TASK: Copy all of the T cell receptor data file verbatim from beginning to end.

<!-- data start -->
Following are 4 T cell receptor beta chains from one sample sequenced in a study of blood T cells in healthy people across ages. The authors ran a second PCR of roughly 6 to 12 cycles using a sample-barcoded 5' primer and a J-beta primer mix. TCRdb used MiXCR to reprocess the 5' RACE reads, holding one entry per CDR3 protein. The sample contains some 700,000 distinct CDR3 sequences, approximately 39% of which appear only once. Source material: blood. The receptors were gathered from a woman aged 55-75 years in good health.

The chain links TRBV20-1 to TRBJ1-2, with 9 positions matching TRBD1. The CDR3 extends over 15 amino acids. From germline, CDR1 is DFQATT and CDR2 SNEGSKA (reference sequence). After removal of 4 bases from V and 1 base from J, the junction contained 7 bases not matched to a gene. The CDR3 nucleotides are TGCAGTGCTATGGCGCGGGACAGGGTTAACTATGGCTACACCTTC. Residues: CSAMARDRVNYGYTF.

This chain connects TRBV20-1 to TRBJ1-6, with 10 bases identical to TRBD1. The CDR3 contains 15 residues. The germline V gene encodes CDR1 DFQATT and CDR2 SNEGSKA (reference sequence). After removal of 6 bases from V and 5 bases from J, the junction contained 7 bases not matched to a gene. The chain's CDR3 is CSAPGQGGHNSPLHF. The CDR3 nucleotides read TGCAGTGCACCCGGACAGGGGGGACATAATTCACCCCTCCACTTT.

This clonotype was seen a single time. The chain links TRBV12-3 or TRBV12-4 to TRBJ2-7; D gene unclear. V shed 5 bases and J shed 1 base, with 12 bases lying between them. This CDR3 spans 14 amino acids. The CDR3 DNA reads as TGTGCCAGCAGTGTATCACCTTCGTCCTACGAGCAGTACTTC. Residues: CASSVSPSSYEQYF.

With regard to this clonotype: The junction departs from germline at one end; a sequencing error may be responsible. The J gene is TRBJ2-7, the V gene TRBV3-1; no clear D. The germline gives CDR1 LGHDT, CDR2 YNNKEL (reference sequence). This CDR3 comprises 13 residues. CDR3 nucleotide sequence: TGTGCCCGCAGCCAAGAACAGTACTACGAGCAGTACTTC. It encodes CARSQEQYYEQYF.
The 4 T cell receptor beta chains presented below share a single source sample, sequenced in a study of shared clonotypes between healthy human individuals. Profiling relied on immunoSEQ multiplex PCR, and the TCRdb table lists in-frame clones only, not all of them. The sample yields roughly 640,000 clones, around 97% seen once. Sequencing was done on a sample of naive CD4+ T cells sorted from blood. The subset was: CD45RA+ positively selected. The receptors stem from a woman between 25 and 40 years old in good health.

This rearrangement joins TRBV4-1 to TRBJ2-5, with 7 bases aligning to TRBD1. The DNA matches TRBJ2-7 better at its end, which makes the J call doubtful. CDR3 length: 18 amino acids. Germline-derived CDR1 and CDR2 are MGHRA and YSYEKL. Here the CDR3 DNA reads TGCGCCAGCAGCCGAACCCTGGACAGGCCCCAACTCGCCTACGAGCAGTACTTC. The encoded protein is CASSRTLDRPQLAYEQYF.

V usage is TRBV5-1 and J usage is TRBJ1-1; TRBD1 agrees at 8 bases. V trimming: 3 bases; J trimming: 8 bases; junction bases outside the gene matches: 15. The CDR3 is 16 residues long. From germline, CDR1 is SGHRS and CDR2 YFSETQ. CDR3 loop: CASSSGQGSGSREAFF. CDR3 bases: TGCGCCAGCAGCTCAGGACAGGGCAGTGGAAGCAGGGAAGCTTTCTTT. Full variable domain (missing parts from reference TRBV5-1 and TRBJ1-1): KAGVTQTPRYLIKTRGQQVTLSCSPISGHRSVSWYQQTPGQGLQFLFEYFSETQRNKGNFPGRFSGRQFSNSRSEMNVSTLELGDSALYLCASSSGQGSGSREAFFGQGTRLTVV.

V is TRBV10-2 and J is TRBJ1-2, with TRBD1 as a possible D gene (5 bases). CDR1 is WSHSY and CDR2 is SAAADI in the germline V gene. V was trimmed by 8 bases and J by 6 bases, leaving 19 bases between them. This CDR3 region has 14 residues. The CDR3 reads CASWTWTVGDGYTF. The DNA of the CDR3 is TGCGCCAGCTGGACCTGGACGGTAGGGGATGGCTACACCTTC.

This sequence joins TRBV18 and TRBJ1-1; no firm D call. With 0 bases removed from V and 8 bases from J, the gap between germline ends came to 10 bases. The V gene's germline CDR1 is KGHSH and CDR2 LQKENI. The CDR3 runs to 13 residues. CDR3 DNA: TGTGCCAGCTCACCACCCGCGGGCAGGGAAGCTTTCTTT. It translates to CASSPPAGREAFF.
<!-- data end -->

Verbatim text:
Following are 4 T cell receptor beta chains from one sample sequenced in a study of blood T cells in healthy people across ages. The authors ran a second PCR of roughly 6 to 12 cycles using a sample-barcoded 5' primer and a J-beta primer mix. TCRdb used MiXCR to reprocess the 5' RACE reads, holding one entry per CDR3 protein. The sample contains some 700,000 distinct CDR3 sequences, approximately 39% of which appear only once. Source material: blood. The receptors were gathered from a woman aged 55-75 years in good health.

The chain links TRBV20-1 to TRBJ1-2, with 9 positions matching TRBD1. The CDR3 extends over 15 amino acids. From germline, CDR1 is DFQATT and CDR2 SNEGSKA (reference sequence). After removal of 4 bases from V and 1 base from J, the junction contained 7 bases not matched to a gene. The CDR3 nucleotides are TGCAGTGCTATGGCGCGGGACAGGGTTAACTATGGCTACACCTTC. Residues: CSAMARDRVNYGYTF.

This chain connects TRBV20-1 to TRBJ1-6, with 10 bases identical to TRBD1. The CDR3 contains 15 residues. The germline V gene encodes CDR1 DFQATT and CDR2 SNEGSKA (reference sequence). After removal of 6 bases from V and 5 bases from J, the junction contained 7 bases not matched to a gene. The chain's CDR3 is CSAPGQGGHNSPLHF. The CDR3 nucleotides read TGCAGTGCACCCGGACAGGGGGGACATAATTCACCCCTCCACTTT.

This clonotype was seen a single time. The chain links TRBV12-3 or TRBV12-4 to TRBJ2-7; D gene unclear. V shed 5 bases and J shed 1 base, with 12 bases lying between them. This CDR3 spans 14 amino acids. The CDR3 DNA reads as TGTGCCAGCAGTGTATCACCTTCGTCCTACGAGCAGTACTTC. Residues: CASSVSPSSYEQYF.

With regard to this clonotype: The junction departs from germline at one end; a sequencing error may be responsible. The J gene is TRBJ2-7, the V gene TRBV3-1; no clear D. The germline gives CDR1 LGHDT, CDR2 YNNKEL (reference sequence). This CDR3 comprises 13 residues. CDR3 nucleotide sequence: TGTGCCCGCAGCCAAGAACAGTACTACGAGCAGTACTTC. It encodes CARSQEQYYEQYF.
The 4 T cell receptor beta chains presented below share a single source sample, sequenced in a study of shared clonotypes between healthy human individuals. Profiling relied on immunoSEQ multiplex PCR, and the TCRdb table lists in-frame clones only, not all of them. The sample yields roughly 640,000 clones, around 97% seen once. Sequencing was done on a sample of naive CD4+ T cells sorted from blood. The subset was: CD45RA+ positively selected. The receptors stem from a woman between 25 and 40 years old in good health.

This rearrangement joins TRBV4-1 to TRBJ2-5, with 7 bases aligning to TRBD1. The DNA matches TRBJ2-7 better at its end, which makes the J call doubtful. CDR3 length: 18 amino acids. Germline-derived CDR1 and CDR2 are MGHRA and YSYEKL. Here the CDR3 DNA reads TGCGCCAGCAGCCGAACCCTGGACAGGCCCCAACTCGCCTACGAGCAGTACTTC. The encoded protein is CASSRTLDRPQLAYEQYF.

V usage is TRBV5-1 and J usage is TRBJ1-1; TRBD1 agrees at 8 bases. V trimming: 3 bases; J trimming: 8 bases; junction bases outside the gene matches: 15. The CDR3 is 16 residues long. From germline, CDR1 is SGHRS and CDR2 YFSETQ. CDR3 loop: CASSSGQGSGSREAFF. CDR3 bases: TGCGCCAGCAGCTCAGGACAGGGCAGTGGAAGCAGGGAAGCTTTCTTT. Full variable domain (missing parts from reference TRBV5-1 and TRBJ1-1): KAGVTQTPRYLIKTRGQQVTLSCSPISGHRSVSWYQQTPGQGLQFLFEYFSETQRNKGNFPGRFSGRQFSNSRSEMNVSTLELGDSALYLCASSSGQGSGSREAFFGQGTRLTVV.

V is TRBV10-2 and J is TRBJ1-2, with TRBD1 as a possible D gene (5 bases). CDR1 is WSHSY and CDR2 is SAAADI in the germline V gene. V was trimmed by 8 bases and J by 6 bases, leaving 19 bases between them. This CDR3 region has 14 residues. The CDR3 reads CASWTWTVGDGYTF. The DNA of the CDR3 is TGCGCCAGCTGGACCTGGACGGTAGGGGATGGCTACACCTTC.

This sequence joins TRBV18 and TRBJ1-1; no firm D call. With 0 bases removed from V and 8 bases from J, the gap between germline ends came to 10 bases. The V gene's germline CDR1 is KGHSH and CDR2 LQKENI. The CDR3 runs to 13 residues. CDR3 DNA: TGTGCCAGCTCACCACCCGCGGGCAGGGAAGCTTTCTTT. It translates to CASSPPAGREAFF.